# Differential Equation with Function of Shifted Variable

1. Aug 5, 2013

### Gackhammer

Hey guys, I have a question for you... how would one go about solving an equation like this...

or this...

This came across my mind the other day. I was wondering how to solve that equation if the function is of t-1, instead of t. Obviously, if it was f(t), the solution would be Ce^t, but I was wondering if there is a way to find stuff for f(t-1).

Is there any literature that would help lead meh into da right direction? Obviously my title doesn't do much justice, so I wanted to know if stuff like this has already been dun before!

Thanks!

2. Aug 5, 2013

### Simon Bridge

It's easier to work in Leibnitz notation: $$\frac{d}{dt}y(t)=y(t-1)$$ I'd change the variable ...$\small x=t-1\Rightarrow t=x+1\Rightarrow dt/dx = 1$ - multiply both sides by $\small dt/dx$: $$\frac{dy}{dt}\frac{dt}{dx} = y(x)\frac{dt}{dx}$$
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niggle: for clarity, the prime goes with the function and not the operand thus: $y^\prime(t)$ and not $y(t)^\prime$

3. Aug 5, 2013

### HallsofIvy

Staff Emeritus
I am not sure what you are suggesting with this. If you are suggesting that the left side becomes
dy/dx so that, since dt/dx= 1, dy/dx(x)= y(x), you are mistaken. With the change of variable, this becomes dy/dx(x+1)= y(x). Either way, this is a "differential-difference" equation which can be very difficult to solve.

Typically, rather than an "initial value" at specific value of t, the initial value is over an interval, say 0 to 1, and you can solve the equation "interval by interval".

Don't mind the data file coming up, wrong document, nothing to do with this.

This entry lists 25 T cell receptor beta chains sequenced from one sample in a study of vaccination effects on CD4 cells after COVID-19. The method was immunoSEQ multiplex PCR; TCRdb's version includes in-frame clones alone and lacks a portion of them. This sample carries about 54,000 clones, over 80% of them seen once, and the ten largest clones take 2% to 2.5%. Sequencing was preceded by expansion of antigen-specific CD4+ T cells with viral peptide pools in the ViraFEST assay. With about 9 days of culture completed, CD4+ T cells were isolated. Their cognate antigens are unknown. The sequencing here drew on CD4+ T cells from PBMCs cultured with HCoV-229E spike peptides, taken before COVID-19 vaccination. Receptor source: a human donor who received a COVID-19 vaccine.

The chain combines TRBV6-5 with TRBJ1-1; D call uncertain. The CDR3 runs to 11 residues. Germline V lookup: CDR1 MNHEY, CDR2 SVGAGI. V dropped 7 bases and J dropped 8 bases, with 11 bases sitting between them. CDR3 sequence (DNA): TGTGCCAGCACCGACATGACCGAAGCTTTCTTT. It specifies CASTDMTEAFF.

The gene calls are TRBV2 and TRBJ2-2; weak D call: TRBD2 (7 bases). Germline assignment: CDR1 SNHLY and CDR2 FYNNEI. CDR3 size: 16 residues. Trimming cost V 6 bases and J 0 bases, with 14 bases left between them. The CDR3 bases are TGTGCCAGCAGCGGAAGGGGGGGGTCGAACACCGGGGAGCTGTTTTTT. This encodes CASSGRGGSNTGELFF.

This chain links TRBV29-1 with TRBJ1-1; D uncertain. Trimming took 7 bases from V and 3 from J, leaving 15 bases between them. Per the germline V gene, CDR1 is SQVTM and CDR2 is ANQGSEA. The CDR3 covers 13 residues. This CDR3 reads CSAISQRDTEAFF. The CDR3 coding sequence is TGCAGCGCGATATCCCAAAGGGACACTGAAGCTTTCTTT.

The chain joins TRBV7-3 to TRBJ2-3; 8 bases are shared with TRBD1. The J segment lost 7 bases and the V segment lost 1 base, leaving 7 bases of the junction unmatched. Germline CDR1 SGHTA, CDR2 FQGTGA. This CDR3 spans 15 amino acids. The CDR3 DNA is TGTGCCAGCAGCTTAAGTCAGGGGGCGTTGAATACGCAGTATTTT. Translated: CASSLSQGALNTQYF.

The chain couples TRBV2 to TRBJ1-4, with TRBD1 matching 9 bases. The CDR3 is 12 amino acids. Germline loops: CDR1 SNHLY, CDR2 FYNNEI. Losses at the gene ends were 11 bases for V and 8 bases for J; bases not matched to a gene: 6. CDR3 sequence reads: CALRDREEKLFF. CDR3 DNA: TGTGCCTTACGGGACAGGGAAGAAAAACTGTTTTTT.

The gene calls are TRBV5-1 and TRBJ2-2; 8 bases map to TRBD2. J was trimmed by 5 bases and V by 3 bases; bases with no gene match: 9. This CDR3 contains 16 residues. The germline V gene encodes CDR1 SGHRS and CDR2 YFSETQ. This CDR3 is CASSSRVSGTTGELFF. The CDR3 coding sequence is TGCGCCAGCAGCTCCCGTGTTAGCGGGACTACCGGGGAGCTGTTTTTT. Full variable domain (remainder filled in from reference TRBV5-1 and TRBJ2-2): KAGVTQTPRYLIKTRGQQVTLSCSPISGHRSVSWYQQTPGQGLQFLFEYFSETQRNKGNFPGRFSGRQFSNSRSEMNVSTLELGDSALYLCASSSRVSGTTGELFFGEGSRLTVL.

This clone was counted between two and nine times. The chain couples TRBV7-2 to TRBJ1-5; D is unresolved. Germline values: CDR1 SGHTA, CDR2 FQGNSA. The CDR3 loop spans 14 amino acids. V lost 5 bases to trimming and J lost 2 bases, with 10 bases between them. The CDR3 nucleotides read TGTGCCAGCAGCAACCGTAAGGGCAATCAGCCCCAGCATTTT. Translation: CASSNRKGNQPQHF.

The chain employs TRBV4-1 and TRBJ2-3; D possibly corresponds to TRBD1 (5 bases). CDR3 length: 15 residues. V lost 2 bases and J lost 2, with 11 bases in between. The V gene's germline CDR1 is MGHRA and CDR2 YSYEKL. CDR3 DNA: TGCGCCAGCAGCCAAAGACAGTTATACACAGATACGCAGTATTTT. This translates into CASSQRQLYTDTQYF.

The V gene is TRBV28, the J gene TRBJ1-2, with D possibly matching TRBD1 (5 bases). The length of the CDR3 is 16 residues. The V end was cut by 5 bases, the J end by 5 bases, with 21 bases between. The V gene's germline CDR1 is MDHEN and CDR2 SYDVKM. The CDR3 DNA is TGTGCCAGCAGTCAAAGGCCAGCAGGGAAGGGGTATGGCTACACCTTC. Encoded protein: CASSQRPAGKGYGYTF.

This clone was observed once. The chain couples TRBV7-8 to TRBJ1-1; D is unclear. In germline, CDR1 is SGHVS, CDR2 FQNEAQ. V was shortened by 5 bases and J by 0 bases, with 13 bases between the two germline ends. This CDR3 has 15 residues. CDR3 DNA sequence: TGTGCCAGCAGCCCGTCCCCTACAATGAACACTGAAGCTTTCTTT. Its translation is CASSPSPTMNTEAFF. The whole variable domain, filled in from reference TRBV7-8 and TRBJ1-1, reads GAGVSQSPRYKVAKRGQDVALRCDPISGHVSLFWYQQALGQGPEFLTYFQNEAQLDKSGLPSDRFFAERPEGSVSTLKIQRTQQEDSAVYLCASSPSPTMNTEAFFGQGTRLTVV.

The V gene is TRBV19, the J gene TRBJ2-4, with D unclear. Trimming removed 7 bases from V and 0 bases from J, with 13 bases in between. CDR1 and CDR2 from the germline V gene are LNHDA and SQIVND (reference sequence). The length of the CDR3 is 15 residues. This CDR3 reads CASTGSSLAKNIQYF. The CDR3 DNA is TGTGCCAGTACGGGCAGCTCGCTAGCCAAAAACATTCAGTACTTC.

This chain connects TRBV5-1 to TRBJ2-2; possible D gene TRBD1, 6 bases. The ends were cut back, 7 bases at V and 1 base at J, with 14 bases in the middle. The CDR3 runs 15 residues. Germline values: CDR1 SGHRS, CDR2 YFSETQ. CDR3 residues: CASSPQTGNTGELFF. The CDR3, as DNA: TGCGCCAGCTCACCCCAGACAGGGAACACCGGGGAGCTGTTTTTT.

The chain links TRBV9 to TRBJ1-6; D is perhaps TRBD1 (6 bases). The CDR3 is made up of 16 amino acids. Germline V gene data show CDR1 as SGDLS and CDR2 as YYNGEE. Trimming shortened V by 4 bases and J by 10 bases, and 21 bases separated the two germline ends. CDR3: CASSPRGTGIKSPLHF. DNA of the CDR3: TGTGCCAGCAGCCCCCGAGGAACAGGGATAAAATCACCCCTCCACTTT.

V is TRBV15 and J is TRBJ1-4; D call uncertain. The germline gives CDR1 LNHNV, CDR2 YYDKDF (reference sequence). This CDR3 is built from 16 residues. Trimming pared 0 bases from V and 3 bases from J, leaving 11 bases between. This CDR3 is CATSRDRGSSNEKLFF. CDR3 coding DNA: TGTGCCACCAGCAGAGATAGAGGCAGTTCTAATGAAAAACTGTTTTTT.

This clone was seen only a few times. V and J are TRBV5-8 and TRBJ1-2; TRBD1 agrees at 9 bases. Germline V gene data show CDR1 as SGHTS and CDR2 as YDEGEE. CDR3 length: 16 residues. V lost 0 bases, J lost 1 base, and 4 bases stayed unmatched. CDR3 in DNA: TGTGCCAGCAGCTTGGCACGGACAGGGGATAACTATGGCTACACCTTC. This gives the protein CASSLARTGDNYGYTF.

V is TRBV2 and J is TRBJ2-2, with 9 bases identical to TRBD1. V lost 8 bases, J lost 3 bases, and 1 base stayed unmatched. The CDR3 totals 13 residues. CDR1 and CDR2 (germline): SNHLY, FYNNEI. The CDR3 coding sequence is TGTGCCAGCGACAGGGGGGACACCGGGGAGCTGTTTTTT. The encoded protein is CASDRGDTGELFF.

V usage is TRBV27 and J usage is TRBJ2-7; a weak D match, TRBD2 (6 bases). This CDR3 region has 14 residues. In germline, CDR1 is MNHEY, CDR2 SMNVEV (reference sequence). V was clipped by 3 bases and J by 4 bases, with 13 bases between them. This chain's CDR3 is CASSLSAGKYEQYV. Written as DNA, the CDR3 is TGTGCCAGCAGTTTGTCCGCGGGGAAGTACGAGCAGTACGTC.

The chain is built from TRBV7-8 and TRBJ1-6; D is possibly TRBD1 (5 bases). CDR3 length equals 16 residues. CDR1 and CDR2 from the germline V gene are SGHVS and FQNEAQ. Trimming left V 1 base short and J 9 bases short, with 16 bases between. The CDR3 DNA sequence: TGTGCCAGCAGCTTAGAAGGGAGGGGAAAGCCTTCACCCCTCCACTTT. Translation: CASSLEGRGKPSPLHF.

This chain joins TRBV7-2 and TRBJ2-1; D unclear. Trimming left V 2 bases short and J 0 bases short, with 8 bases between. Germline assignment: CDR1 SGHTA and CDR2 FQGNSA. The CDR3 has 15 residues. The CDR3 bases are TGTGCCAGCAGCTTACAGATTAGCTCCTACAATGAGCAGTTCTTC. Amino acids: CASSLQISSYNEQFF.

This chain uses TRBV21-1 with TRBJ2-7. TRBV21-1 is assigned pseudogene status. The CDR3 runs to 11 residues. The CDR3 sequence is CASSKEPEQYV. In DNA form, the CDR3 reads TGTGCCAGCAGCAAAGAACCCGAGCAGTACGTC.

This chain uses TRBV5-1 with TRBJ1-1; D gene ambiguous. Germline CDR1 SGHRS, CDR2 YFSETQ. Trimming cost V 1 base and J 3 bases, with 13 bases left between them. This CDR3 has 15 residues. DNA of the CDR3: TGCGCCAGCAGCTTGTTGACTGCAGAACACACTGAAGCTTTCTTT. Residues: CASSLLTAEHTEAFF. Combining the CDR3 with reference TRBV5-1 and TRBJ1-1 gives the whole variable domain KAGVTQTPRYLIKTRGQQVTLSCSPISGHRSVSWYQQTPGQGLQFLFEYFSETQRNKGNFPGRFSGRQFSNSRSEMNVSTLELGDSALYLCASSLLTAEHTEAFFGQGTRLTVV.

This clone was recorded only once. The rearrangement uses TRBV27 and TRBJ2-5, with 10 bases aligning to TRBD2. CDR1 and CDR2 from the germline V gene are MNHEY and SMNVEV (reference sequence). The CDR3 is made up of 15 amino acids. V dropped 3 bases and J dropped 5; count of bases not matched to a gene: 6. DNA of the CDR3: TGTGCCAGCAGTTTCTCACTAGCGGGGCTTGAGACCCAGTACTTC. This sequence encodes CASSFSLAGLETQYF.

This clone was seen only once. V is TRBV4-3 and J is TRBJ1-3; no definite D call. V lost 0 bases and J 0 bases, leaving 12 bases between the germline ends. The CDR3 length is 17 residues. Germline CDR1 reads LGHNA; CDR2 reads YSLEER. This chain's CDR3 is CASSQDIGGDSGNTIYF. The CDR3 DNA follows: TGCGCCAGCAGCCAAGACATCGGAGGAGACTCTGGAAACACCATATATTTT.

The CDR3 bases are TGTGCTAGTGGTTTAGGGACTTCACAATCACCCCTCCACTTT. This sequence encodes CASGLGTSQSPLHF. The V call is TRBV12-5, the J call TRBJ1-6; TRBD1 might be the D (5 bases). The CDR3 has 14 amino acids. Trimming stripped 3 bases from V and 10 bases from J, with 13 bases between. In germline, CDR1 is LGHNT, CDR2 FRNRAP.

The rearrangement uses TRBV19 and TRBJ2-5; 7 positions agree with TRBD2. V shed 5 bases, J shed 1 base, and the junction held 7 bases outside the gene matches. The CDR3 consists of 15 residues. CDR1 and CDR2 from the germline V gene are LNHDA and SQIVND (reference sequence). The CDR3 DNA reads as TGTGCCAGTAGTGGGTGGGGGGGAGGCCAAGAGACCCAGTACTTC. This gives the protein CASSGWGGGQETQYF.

For example, if we are given that f(t)= t for t in [0, 1], then, for t between 1 and 2, the equation is f'(t)= t-1 so that f(t)= t^2/2- t+ C. Since f is continuous at t= 1, we have f(1)= 1= 1/2- 1+ C so that C= 2- 1/2= 3/2. f(t)= t^2- t+ 3/2 for t in [1, 2].

For t in [1, 2], $f'(t)= (t-1)^2- (t-1)+ 3/2= t^2- 3t+ 7/2$. Integrating, $f(t)= (1/3)t^3- (3/2)t^2+ (7/2)t+ C$. Since f is continuous at t= 2, $f(2)= 4- 2+ 3/2= 7/2= 8/3- 6+ 7+ C$ so that C= -11/3. $f(t)= (1/3)t^3- (3/2)t^2+ (7/2)t- 11/3$ for x in [1, 2]

Continue like that.

4. Aug 5, 2013

### jackmell

That's a delay-differential equation. You can look that up. You can solve this one numerically for a particular initial function value in the interval (-1,0) for example, y(t)=t+1. We'd then solve:

$$y'(t)=y(t-1),\quad y(t)=t+1, t\in [-1,0]$$

Now, try and use the Euler method to solve that IVP for say t=0 to 5. Just a suggestion.

5. Aug 5, 2013

### hilbert2

One solution of the equation $f'(x)=f(x-1)$ is $f(x)=e^{W(1)x}$, where $W(x)$ is the Lambert W function. Also that solution multiplied by any constant is a solution.

That kind of DE:s with a shifted variable don't appear much in physics, as they describe non-local dynamics.

6. Aug 5, 2013

### Simon Bridge

Yeah - I stuffed up :(